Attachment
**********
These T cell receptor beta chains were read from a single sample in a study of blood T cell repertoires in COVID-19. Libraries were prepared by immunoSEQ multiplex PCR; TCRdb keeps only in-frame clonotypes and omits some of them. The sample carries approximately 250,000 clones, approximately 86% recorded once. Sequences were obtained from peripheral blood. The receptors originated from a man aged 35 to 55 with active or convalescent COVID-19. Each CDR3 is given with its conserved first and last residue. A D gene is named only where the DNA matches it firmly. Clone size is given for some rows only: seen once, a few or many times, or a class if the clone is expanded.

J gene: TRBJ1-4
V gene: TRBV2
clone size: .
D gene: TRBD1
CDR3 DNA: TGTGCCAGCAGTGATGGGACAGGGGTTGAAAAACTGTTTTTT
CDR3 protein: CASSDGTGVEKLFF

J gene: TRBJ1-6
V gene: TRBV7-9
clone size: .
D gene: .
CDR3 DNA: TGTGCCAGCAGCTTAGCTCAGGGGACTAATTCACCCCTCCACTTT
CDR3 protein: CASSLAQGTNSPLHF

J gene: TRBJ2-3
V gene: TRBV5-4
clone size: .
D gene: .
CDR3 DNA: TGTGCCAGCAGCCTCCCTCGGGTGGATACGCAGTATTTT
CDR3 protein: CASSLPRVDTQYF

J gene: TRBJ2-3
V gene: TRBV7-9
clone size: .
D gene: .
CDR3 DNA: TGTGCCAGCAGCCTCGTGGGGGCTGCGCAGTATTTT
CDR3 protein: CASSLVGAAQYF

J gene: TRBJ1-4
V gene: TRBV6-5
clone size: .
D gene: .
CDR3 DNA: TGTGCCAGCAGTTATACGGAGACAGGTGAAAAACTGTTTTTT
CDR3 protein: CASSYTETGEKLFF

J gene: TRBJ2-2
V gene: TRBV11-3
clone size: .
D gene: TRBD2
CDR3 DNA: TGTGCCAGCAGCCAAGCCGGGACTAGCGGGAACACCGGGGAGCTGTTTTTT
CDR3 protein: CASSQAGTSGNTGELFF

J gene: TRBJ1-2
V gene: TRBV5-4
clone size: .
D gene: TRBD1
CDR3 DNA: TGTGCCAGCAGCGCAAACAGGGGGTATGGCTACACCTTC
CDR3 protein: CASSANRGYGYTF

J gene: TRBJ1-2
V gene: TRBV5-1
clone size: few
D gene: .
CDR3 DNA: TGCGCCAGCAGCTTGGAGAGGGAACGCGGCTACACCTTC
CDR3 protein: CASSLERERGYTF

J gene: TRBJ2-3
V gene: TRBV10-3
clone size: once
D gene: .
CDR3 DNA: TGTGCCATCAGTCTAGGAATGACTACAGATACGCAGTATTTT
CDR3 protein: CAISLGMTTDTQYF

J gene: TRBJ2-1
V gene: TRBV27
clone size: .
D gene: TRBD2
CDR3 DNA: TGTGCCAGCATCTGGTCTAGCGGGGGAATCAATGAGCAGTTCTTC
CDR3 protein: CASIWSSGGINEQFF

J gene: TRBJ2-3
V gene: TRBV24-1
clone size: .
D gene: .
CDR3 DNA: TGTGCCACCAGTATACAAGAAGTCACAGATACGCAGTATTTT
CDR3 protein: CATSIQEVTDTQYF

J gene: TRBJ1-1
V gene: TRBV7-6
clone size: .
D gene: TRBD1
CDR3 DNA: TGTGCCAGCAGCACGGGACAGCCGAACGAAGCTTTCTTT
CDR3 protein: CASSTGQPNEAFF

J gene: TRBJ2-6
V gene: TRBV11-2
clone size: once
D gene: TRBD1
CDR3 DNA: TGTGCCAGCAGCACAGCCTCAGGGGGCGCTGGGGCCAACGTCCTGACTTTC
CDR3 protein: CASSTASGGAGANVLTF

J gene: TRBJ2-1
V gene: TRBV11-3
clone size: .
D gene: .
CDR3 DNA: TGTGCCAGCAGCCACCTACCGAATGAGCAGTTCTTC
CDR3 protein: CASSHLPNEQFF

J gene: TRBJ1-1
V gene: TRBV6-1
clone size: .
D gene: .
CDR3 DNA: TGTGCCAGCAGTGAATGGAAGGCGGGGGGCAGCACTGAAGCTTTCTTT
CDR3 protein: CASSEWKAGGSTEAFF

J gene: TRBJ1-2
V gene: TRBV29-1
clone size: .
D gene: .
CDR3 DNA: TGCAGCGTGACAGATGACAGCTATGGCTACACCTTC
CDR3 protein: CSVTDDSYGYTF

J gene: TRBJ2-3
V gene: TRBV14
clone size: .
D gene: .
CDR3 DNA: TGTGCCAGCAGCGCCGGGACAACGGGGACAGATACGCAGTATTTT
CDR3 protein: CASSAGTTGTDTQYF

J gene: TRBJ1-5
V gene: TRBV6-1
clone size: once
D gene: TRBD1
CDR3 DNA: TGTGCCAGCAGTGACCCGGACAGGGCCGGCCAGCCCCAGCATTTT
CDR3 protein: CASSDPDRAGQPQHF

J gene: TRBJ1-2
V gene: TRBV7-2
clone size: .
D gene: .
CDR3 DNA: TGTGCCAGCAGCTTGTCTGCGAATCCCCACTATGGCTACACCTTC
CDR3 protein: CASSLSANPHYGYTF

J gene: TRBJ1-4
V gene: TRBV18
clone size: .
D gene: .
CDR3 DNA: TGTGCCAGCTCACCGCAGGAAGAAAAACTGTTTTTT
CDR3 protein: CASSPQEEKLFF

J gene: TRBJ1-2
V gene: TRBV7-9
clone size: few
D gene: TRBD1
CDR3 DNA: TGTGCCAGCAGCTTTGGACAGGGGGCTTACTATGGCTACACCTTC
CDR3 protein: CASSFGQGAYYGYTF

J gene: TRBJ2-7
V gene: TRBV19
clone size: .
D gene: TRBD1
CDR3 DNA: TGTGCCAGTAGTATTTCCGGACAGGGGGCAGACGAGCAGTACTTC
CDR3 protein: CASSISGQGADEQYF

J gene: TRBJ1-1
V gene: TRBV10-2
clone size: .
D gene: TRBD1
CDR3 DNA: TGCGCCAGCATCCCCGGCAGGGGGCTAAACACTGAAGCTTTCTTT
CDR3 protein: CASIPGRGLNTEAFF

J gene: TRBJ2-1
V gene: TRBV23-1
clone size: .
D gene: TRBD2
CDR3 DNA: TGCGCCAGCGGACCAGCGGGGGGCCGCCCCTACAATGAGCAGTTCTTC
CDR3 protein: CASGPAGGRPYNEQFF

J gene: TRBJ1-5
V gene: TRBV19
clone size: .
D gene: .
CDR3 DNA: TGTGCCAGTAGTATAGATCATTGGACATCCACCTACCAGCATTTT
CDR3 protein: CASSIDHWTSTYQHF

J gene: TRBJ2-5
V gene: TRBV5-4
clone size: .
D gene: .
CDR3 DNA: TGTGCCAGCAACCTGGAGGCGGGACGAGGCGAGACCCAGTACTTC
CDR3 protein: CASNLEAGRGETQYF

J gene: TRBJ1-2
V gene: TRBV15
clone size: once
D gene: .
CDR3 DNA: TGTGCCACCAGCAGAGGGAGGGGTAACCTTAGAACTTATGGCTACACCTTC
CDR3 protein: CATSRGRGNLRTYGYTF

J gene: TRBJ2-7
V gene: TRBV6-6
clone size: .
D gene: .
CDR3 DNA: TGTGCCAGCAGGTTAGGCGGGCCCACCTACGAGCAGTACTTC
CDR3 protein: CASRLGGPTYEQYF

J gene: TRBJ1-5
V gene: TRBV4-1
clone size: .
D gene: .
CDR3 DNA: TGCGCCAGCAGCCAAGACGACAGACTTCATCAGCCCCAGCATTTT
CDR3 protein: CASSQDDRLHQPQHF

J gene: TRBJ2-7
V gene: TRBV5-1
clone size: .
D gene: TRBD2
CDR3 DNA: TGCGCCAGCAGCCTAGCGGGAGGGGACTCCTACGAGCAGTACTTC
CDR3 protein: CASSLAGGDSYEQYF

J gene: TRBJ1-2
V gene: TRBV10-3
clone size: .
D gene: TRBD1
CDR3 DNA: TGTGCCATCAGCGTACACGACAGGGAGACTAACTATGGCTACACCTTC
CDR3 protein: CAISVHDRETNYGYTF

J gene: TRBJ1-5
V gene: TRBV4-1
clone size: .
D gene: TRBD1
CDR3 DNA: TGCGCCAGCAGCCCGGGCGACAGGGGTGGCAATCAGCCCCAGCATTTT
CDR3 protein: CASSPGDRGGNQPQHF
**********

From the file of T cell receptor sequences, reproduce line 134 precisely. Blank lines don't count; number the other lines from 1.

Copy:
J gene: TRBJ1-1